I read with interest the letter from Fr. Andrew Thang Za Khai of Myanmar (Burma). In the letter he solicits Mass stipends for a subscription to This Rock. If someone has not already made a cash subscription on his behalf, I shall be glad to make a contribution for a year's subscription for this priest.
Editor’s reply: Several people have offered to underwrite a subscription for Fr. Khai, and he is now getting his magazine. He is not the only priest overseas who has asked for--and is getting--This Rock on a complimentary basis, and we get inquiries regularly. If any reader wishes to underwrite a foreign priest's subscription, we'll have no trouble finding a priest who could make good use of the magazine. Our thanks to all who so kindly responded to Fr. Khai's plea.
The Three Commandments
Tonight I heard in a Catholic church, from an ordained priest who is conducting a mission in a neighboring parish, that there are only three sins that can keep us from receiving Holy Communion--or, as he put it, "three sins that can keep us from attending the breaking of the bread at Mass."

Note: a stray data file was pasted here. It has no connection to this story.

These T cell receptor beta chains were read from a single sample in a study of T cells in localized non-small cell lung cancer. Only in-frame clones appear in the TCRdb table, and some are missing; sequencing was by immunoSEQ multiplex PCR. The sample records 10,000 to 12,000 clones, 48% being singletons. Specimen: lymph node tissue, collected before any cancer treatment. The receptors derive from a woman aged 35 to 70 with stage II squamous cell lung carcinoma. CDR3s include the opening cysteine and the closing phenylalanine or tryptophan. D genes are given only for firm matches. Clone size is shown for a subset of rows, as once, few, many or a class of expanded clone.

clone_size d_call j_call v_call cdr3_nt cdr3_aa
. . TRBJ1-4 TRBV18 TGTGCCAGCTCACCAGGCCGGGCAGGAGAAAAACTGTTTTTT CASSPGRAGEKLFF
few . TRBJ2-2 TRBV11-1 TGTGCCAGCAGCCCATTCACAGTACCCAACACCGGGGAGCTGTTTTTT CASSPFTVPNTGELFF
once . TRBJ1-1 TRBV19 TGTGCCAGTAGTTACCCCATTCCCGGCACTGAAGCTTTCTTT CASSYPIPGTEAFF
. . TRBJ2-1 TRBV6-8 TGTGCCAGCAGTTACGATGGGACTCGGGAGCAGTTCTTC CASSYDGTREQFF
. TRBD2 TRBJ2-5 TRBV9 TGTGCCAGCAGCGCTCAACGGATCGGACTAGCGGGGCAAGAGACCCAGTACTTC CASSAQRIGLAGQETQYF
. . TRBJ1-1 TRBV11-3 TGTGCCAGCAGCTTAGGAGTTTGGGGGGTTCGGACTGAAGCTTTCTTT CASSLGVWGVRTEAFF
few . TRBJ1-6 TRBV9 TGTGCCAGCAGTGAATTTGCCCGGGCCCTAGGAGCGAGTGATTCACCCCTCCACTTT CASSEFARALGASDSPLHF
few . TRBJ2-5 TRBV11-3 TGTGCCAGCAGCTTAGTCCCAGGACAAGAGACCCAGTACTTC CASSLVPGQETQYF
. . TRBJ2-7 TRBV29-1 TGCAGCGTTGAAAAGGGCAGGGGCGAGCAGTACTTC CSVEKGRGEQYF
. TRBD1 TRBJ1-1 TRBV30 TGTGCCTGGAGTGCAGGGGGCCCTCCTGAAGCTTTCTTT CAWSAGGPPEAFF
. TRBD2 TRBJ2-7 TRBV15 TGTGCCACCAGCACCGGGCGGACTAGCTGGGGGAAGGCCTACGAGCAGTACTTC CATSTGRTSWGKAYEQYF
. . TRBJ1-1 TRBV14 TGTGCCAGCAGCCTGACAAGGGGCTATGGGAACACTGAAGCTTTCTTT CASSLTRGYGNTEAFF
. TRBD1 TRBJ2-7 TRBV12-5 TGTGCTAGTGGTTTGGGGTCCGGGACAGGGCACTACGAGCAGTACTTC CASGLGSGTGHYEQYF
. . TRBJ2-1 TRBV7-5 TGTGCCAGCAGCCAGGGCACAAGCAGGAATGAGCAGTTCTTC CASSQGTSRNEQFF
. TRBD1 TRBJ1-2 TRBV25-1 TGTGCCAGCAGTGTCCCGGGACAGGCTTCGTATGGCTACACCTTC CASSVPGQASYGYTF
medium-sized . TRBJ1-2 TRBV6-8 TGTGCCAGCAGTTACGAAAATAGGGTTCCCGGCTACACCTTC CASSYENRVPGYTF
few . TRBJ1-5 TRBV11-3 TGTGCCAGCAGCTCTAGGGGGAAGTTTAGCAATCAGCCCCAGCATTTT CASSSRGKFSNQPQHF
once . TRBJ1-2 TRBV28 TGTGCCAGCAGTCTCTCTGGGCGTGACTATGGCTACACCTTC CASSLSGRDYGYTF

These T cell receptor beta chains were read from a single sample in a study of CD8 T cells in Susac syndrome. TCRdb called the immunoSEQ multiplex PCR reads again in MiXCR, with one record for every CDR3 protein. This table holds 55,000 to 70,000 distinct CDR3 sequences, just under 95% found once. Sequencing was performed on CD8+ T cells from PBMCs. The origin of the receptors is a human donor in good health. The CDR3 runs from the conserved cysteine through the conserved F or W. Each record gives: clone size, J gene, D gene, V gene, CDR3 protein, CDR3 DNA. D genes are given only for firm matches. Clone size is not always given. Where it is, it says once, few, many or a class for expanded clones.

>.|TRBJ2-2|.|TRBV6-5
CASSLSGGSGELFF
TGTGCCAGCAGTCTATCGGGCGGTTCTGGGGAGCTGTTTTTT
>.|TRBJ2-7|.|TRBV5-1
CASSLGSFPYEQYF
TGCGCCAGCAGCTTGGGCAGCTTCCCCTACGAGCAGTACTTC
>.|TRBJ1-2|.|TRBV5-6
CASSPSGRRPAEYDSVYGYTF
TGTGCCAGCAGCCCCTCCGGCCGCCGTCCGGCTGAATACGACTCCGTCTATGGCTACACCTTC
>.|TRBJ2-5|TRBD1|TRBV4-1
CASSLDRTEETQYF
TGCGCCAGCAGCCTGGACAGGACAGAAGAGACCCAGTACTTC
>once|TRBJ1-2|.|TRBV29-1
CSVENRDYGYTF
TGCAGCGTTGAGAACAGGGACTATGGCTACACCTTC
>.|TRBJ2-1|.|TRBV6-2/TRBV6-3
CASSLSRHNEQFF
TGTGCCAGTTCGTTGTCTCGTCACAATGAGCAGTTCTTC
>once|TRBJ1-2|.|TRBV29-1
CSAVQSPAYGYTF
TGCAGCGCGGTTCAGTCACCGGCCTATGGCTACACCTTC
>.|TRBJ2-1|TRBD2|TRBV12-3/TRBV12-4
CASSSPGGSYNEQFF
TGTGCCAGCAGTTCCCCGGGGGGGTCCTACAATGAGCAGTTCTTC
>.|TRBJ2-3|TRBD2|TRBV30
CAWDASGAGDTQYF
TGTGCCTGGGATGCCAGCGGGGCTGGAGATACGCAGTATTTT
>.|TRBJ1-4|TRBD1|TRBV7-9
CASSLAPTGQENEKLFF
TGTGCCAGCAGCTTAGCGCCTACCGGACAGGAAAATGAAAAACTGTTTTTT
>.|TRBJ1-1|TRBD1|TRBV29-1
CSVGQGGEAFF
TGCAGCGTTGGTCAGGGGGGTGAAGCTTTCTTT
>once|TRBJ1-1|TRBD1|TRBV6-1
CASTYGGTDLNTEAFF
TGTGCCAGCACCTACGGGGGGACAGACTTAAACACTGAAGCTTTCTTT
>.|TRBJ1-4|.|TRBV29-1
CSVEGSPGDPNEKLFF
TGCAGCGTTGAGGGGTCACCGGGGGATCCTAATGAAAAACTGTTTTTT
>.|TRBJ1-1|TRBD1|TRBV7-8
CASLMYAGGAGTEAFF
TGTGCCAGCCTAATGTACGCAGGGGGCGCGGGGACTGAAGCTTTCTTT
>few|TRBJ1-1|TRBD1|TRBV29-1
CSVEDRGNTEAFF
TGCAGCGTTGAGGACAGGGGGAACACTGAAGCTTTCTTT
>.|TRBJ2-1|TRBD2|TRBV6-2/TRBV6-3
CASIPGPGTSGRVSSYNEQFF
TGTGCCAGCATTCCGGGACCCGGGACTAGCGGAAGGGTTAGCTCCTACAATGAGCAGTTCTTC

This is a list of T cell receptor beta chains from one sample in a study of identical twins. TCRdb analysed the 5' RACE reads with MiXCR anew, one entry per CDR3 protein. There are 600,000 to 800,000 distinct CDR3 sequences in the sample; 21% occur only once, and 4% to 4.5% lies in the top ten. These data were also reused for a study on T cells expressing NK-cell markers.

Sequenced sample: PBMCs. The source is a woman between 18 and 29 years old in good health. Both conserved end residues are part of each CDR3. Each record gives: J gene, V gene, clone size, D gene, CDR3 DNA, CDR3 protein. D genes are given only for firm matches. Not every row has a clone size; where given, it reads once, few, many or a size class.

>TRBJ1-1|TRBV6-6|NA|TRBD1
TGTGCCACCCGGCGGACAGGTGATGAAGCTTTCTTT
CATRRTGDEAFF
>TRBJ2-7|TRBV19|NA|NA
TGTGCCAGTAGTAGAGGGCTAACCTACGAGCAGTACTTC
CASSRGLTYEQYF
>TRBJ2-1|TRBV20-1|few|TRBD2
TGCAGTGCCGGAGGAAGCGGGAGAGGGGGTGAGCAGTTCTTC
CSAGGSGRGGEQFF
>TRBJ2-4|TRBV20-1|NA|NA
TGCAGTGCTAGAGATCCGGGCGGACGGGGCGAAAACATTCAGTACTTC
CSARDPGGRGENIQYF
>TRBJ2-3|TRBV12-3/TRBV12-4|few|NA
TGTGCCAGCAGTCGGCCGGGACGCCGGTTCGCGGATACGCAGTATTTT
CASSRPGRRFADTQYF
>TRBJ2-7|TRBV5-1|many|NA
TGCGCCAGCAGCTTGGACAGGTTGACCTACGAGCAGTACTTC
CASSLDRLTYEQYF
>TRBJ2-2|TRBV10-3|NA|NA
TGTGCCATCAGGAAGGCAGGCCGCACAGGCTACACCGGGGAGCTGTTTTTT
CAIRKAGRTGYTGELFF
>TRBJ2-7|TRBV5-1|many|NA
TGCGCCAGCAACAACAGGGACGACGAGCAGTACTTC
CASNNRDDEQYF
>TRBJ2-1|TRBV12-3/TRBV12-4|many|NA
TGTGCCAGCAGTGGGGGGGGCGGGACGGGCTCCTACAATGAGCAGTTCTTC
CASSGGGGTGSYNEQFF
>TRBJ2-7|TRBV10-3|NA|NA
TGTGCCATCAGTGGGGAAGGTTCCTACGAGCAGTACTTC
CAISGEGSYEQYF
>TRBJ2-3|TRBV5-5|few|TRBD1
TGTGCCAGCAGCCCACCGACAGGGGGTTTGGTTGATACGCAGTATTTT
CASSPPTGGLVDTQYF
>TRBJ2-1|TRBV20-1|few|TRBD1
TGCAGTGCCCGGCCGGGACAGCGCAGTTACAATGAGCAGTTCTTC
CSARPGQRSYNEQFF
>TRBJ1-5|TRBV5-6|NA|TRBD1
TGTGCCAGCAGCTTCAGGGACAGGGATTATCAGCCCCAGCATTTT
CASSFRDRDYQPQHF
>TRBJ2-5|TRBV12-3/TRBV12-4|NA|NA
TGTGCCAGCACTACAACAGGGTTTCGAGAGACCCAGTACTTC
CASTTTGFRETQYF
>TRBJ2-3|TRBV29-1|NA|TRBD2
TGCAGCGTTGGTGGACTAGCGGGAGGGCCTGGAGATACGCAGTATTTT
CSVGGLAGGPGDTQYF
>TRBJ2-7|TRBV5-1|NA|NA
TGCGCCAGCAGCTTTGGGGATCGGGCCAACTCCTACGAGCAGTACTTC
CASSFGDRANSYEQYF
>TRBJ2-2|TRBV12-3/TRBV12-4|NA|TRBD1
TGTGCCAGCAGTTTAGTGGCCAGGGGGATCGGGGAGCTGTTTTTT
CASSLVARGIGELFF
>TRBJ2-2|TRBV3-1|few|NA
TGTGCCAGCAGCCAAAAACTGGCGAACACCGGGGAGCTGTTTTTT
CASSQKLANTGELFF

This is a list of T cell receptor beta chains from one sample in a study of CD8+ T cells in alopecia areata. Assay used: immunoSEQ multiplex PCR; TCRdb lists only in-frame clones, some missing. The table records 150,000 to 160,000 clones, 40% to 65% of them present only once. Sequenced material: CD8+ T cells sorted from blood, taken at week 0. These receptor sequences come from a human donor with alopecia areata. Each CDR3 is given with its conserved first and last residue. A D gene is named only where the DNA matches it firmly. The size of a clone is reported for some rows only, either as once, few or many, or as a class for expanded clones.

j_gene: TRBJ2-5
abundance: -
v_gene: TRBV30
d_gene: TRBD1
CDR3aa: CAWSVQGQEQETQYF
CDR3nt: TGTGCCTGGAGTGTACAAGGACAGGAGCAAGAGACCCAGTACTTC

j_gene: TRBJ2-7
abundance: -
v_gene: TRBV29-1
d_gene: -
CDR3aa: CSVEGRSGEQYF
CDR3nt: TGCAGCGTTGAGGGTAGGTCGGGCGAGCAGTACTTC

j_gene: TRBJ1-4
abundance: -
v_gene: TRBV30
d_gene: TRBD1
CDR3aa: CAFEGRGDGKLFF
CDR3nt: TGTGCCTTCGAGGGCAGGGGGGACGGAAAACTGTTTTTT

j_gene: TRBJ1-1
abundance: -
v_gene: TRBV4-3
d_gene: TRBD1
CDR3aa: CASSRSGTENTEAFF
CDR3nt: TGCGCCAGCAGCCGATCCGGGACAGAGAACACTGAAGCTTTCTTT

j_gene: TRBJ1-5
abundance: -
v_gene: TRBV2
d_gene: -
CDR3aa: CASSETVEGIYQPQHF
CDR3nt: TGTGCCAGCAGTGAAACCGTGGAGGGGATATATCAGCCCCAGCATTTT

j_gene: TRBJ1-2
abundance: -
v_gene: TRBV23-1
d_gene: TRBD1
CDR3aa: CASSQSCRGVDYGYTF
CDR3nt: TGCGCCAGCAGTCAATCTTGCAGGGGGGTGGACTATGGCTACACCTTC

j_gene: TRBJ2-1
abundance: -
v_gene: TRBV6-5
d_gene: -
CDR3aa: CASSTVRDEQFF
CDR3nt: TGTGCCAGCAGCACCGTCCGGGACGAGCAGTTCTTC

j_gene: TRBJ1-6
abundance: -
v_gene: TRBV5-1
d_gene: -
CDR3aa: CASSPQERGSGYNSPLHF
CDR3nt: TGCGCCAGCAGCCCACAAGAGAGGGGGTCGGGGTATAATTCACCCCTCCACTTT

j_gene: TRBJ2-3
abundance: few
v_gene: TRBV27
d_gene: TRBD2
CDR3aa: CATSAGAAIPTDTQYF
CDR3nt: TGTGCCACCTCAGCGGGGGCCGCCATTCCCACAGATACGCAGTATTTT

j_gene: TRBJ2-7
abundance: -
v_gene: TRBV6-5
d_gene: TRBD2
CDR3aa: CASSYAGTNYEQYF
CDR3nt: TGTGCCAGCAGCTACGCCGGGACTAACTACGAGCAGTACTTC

The three sins are apostasy, murder, and adultery. He also mentioned that the sacrament of reconciliation was not introduced into the Church until the eleventh century.
It is difficult enough to explain our Catholic faith to persons of other denominations, but when our own priests begin to create doubts in our minds and lead us to question what they say, then we are in big trouble. Am I wrong in thinking that missing Mass on Sundays and holy days of obligation, bearing false witness, stealing, coveting the neighbor's wife and goods, and/or breaking any of the Ten Commandments are mortal sins?
Please let me know if there are only three sins that are considered mortal sins and if the sacrament of confession is a thing of the past.
Rodolfo R. Jasso, Jr.
Editor’s reply: You're right and the priest is wrong. Any mortal sin, until repented of and forgiven, disqualifies you from receiving Communion. A violation of any of the Ten Commandments may be a mortal sin--in some cases a venial sin, depending on circumstances. For instance, stealing a nickel from a rich man is undoubtedly a venial sin, but stealing the life savings from a poor man is a mortal sin. For a sin to be mortal, three things are needed: gravity of subject matter, full consent of the will, and knowledge of the act's sinfulness. If one of those is lacking, the sin will be venial or the person may incur no guilt at all.